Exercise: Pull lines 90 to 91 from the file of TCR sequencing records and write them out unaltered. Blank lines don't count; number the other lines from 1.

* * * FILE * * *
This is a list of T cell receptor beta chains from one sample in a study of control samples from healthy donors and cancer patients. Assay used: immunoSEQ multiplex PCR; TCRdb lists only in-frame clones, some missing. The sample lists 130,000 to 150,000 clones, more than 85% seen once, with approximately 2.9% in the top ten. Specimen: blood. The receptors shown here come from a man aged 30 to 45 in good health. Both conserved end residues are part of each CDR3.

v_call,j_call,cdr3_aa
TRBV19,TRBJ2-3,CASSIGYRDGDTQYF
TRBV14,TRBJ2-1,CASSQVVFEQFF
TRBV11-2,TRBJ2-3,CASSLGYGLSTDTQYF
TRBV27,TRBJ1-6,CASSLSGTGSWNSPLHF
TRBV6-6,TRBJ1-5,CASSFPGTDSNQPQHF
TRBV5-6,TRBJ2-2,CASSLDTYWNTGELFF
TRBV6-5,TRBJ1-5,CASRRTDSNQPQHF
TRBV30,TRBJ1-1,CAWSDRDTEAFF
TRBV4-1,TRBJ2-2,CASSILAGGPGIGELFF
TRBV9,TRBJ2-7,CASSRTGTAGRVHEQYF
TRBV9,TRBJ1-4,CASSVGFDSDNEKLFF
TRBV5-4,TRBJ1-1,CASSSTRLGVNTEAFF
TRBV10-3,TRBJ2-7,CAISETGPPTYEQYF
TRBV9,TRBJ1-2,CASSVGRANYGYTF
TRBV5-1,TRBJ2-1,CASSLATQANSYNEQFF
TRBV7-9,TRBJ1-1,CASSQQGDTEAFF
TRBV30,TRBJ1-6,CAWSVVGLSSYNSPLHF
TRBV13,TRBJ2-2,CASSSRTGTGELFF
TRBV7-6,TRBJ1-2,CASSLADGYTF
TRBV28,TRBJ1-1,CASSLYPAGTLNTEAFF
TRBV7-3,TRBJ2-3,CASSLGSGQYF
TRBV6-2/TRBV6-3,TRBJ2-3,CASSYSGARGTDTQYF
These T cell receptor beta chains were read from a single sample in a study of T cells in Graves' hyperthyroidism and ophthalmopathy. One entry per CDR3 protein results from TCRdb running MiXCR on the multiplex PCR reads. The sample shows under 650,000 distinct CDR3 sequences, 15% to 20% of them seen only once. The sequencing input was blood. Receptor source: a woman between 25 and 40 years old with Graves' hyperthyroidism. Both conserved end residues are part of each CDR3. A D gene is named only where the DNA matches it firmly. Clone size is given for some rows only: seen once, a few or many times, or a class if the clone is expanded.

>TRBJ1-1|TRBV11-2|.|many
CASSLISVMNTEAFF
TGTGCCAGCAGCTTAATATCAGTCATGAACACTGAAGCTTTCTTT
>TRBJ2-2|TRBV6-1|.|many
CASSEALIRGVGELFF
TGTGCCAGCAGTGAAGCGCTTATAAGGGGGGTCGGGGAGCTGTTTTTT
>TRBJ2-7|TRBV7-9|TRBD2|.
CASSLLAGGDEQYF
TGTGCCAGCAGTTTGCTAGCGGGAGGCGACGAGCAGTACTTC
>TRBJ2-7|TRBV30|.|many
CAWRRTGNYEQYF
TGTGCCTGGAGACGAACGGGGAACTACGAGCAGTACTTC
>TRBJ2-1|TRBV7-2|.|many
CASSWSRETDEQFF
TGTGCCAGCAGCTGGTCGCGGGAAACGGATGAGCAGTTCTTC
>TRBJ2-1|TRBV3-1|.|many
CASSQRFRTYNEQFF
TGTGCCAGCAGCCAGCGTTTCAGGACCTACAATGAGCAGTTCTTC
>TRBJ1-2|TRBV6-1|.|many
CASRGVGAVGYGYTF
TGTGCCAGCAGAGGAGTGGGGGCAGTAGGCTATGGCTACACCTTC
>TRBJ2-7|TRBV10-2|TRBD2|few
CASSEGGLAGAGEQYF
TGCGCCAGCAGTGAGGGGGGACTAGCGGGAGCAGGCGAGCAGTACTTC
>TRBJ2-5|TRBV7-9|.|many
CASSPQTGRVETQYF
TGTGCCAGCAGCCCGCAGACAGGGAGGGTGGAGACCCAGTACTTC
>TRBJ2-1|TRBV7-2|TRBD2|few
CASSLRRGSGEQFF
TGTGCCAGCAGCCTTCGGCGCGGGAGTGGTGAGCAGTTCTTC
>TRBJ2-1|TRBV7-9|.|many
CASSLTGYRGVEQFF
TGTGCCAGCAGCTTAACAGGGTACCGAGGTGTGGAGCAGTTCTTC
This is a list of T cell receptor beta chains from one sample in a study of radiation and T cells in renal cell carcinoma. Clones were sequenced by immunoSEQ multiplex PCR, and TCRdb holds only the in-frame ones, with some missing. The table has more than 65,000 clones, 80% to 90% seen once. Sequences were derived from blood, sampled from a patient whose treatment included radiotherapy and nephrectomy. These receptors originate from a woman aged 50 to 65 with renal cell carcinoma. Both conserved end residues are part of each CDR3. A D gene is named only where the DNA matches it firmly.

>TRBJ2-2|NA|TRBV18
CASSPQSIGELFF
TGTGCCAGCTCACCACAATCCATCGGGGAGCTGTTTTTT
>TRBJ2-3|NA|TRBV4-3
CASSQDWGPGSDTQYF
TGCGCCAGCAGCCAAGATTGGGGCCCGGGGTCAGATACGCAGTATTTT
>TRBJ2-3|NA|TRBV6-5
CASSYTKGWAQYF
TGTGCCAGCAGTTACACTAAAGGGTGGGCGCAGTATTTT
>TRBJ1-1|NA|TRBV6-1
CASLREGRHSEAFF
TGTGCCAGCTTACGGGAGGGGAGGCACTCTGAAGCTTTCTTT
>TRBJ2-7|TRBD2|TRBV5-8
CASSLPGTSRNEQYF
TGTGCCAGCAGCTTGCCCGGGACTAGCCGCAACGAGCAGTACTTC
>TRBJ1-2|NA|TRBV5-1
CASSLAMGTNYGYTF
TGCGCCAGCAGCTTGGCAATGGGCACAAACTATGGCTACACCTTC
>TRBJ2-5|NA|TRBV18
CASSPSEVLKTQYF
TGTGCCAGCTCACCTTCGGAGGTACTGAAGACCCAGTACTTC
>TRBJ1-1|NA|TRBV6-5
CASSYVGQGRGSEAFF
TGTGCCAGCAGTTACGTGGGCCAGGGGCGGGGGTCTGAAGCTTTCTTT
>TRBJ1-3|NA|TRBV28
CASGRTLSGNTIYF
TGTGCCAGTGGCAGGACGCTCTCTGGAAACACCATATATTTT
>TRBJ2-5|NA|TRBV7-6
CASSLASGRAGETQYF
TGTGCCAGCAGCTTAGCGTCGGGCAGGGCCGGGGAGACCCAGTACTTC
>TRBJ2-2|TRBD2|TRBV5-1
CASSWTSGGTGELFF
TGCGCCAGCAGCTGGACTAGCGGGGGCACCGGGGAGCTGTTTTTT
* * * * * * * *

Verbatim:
>TRBJ2-2|TRBD2|TRBV5-1
CASSWTSGGTGELFF